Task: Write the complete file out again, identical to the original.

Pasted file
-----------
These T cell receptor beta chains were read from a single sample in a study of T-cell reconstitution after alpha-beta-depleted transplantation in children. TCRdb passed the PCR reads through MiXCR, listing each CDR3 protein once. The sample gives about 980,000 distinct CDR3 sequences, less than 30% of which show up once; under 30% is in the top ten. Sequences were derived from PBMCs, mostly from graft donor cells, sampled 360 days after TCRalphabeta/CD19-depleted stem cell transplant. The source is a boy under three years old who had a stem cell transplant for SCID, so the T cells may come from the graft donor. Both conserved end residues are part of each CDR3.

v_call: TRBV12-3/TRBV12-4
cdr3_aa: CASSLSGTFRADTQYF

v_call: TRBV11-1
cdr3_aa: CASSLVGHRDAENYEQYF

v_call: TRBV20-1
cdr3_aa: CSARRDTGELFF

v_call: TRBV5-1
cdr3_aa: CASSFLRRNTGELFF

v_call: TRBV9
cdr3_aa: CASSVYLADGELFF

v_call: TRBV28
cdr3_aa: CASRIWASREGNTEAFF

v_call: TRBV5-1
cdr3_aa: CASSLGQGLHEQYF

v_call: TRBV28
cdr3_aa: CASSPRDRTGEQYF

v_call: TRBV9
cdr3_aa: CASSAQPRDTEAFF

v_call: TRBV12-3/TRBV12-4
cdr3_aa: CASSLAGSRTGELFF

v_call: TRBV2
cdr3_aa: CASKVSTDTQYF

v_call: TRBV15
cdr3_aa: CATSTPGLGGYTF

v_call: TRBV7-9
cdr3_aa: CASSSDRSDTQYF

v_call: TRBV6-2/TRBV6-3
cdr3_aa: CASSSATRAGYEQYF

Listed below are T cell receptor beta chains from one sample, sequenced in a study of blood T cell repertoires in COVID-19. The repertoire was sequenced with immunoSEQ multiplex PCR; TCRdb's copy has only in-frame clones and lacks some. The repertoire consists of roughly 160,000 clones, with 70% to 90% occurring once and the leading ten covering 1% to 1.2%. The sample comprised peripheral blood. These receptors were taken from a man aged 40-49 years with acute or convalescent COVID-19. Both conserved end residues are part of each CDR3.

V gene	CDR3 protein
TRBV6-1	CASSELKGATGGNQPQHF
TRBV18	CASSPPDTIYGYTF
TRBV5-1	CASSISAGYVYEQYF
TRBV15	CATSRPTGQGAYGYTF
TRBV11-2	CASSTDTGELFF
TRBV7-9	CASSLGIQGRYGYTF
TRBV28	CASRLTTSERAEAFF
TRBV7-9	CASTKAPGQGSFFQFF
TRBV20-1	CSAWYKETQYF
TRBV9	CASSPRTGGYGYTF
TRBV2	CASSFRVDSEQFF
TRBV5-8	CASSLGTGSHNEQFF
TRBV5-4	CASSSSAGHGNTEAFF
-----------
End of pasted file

These T cell receptor beta chains were read from a single sample in a study of T-cell reconstitution after alpha-beta-depleted transplantation in children. TCRdb passed the PCR reads through MiXCR, listing each CDR3 protein once. The sample gives about 980,000 distinct CDR3 sequences, less than 30% of which show up once; under 30% is in the top ten. Sequences were derived from PBMCs, mostly from graft donor cells, sampled 360 days after TCRalphabeta/CD19-depleted stem cell transplant. The source is a boy under three years old who had a stem cell transplant for SCID, so the T cells may come from the graft donor. Both conserved end residues are part of each CDR3.

v_call: TRBV12-3/TRBV12-4
cdr3_aa: CASSLSGTFRADTQYF

v_call: TRBV11-1
cdr3_aa: CASSLVGHRDAENYEQYF

v_call: TRBV20-1
cdr3_aa: CSARRDTGELFF

v_call: TRBV5-1
cdr3_aa: CASSFLRRNTGELFF

v_call: TRBV9
cdr3_aa: CASSVYLADGELFF

v_call: TRBV28
cdr3_aa: CASRIWASREGNTEAFF

v_call: TRBV5-1
cdr3_aa: CASSLGQGLHEQYF

v_call: TRBV28
cdr3_aa: CASSPRDRTGEQYF

v_call: TRBV9
cdr3_aa: CASSAQPRDTEAFF

v_call: TRBV12-3/TRBV12-4
cdr3_aa: CASSLAGSRTGELFF

v_call: TRBV2
cdr3_aa: CASKVSTDTQYF

v_call: TRBV15
cdr3_aa: CATSTPGLGGYTF

v_call: TRBV7-9
cdr3_aa: CASSSDRSDTQYF

v_call: TRBV6-2/TRBV6-3
cdr3_aa: CASSSATRAGYEQYF

Listed below are T cell receptor beta chains from one sample, sequenced in a study of blood T cell repertoires in COVID-19. The repertoire was sequenced with immunoSEQ multiplex PCR; TCRdb's copy has only in-frame clones and lacks some. The repertoire consists of roughly 160,000 clones, with 70% to 90% occurring once and the leading ten covering 1% to 1.2%. The sample comprised peripheral blood. These receptors were taken from a man aged 40-49 years with acute or convalescent COVID-19. Both conserved end residues are part of each CDR3.

V gene	CDR3 protein
TRBV6-1	CASSELKGATGGNQPQHF
TRBV18	CASSPPDTIYGYTF
TRBV5-1	CASSISAGYVYEQYF
TRBV15	CATSRPTGQGAYGYTF
TRBV11-2	CASSTDTGELFF
TRBV7-9	CASSLGIQGRYGYTF
TRBV28	CASRLTTSERAEAFF
TRBV7-9	CASTKAPGQGSFFQFF
TRBV20-1	CSAWYKETQYF
TRBV9	CASSPRTGGYGYTF
TRBV2	CASSFRVDSEQFF
TRBV5-8	CASSLGTGSHNEQFF
TRBV5-4	CASSSSAGHGNTEAFF